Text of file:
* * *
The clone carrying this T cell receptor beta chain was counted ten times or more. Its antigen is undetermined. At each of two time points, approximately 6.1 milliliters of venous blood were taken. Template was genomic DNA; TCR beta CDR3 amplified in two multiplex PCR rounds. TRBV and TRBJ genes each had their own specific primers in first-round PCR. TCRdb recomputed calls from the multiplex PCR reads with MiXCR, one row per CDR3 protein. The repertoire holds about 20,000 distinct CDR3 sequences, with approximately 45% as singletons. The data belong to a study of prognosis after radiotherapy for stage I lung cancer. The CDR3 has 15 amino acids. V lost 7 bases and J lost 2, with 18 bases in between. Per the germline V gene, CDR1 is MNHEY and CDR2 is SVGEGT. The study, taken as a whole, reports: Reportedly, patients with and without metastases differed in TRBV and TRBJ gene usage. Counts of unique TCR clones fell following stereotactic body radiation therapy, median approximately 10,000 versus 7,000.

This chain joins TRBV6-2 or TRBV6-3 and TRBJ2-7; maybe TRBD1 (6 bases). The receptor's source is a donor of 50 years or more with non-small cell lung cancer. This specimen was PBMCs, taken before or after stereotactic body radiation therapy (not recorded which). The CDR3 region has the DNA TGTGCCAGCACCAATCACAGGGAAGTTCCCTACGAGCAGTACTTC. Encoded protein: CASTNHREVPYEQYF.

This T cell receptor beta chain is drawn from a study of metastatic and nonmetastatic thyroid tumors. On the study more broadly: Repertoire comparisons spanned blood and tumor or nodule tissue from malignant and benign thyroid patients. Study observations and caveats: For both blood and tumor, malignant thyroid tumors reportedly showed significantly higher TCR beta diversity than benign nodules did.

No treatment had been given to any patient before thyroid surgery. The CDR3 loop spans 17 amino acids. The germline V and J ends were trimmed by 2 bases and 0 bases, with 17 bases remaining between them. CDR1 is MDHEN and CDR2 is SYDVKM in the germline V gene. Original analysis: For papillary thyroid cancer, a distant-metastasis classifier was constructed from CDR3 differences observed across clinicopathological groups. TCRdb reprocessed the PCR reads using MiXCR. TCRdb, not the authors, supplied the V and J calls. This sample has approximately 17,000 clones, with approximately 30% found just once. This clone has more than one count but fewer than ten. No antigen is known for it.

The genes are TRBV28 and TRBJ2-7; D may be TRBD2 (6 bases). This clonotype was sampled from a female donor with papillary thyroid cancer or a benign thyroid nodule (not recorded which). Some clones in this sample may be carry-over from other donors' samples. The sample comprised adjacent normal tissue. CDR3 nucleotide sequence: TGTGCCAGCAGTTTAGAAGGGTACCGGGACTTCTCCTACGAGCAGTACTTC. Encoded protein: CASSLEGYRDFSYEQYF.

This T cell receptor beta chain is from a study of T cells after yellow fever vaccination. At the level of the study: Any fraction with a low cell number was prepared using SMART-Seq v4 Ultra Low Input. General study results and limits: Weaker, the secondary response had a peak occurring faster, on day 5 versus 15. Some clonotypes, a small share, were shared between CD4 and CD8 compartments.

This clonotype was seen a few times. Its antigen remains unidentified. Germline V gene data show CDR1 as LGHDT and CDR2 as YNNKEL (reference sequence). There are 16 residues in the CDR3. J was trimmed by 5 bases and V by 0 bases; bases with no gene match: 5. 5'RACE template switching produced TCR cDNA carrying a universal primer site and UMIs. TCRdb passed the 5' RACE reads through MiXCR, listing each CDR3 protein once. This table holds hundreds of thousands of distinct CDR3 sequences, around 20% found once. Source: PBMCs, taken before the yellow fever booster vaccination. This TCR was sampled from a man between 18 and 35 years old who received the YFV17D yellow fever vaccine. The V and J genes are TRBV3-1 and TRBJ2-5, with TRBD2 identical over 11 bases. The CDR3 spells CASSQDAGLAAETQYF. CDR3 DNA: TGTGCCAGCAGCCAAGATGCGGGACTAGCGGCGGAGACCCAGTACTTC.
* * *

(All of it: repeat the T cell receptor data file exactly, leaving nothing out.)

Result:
The clone carrying this T cell receptor beta chain was counted ten times or more. Its antigen is undetermined. At each of two time points, approximately 6.1 milliliters of venous blood were taken. Template was genomic DNA; TCR beta CDR3 amplified in two multiplex PCR rounds. TRBV and TRBJ genes each had their own specific primers in first-round PCR. TCRdb recomputed calls from the multiplex PCR reads with MiXCR, one row per CDR3 protein. The repertoire holds about 20,000 distinct CDR3 sequences, with approximately 45% as singletons. The data belong to a study of prognosis after radiotherapy for stage I lung cancer. The CDR3 has 15 amino acids. V lost 7 bases and J lost 2, with 18 bases in between. Per the germline V gene, CDR1 is MNHEY and CDR2 is SVGEGT. The study, taken as a whole, reports: Reportedly, patients with and without metastases differed in TRBV and TRBJ gene usage. Counts of unique TCR clones fell following stereotactic body radiation therapy, median approximately 10,000 versus 7,000.

This chain joins TRBV6-2 or TRBV6-3 and TRBJ2-7; maybe TRBD1 (6 bases). The receptor's source is a donor of 50 years or more with non-small cell lung cancer. This specimen was PBMCs, taken before or after stereotactic body radiation therapy (not recorded which). The CDR3 region has the DNA TGTGCCAGCACCAATCACAGGGAAGTTCCCTACGAGCAGTACTTC. Encoded protein: CASTNHREVPYEQYF.

This T cell receptor beta chain is drawn from a study of metastatic and nonmetastatic thyroid tumors. On the study more broadly: Repertoire comparisons spanned blood and tumor or nodule tissue from malignant and benign thyroid patients. Study observations and caveats: For both blood and tumor, malignant thyroid tumors reportedly showed significantly higher TCR beta diversity than benign nodules did.

No treatment had been given to any patient before thyroid surgery. The CDR3 loop spans 17 amino acids. The germline V and J ends were trimmed by 2 bases and 0 bases, with 17 bases remaining between them. CDR1 is MDHEN and CDR2 is SYDVKM in the germline V gene. Original analysis: For papillary thyroid cancer, a distant-metastasis classifier was constructed from CDR3 differences observed across clinicopathological groups. TCRdb reprocessed the PCR reads using MiXCR. TCRdb, not the authors, supplied the V and J calls. This sample has approximately 17,000 clones, with approximately 30% found just once. This clone has more than one count but fewer than ten. No antigen is known for it.

The genes are TRBV28 and TRBJ2-7; D may be TRBD2 (6 bases). This clonotype was sampled from a female donor with papillary thyroid cancer or a benign thyroid nodule (not recorded which). Some clones in this sample may be carry-over from other donors' samples. The sample comprised adjacent normal tissue. CDR3 nucleotide sequence: TGTGCCAGCAGTTTAGAAGGGTACCGGGACTTCTCCTACGAGCAGTACTTC. Encoded protein: CASSLEGYRDFSYEQYF.

This T cell receptor beta chain is from a study of T cells after yellow fever vaccination. At the level of the study: Any fraction with a low cell number was prepared using SMART-Seq v4 Ultra Low Input. General study results and limits: Weaker, the secondary response had a peak occurring faster, on day 5 versus 15. Some clonotypes, a small share, were shared between CD4 and CD8 compartments.

This clonotype was seen a few times. Its antigen remains unidentified. Germline V gene data show CDR1 as LGHDT and CDR2 as YNNKEL (reference sequence). There are 16 residues in the CDR3. J was trimmed by 5 bases and V by 0 bases; bases with no gene match: 5. 5'RACE template switching produced TCR cDNA carrying a universal primer site and UMIs. TCRdb passed the 5' RACE reads through MiXCR, listing each CDR3 protein once. This table holds hundreds of thousands of distinct CDR3 sequences, around 20% found once. Source: PBMCs, taken before the yellow fever booster vaccination. This TCR was sampled from a man between 18 and 35 years old who received the YFV17D yellow fever vaccine. The V and J genes are TRBV3-1 and TRBJ2-5, with TRBD2 identical over 11 bases. The CDR3 spells CASSQDAGLAAETQYF. CDR3 DNA: TGTGCCAGCAGCCAAGATGCGGGACTAGCGGCGGAGACCCAGTACTTC.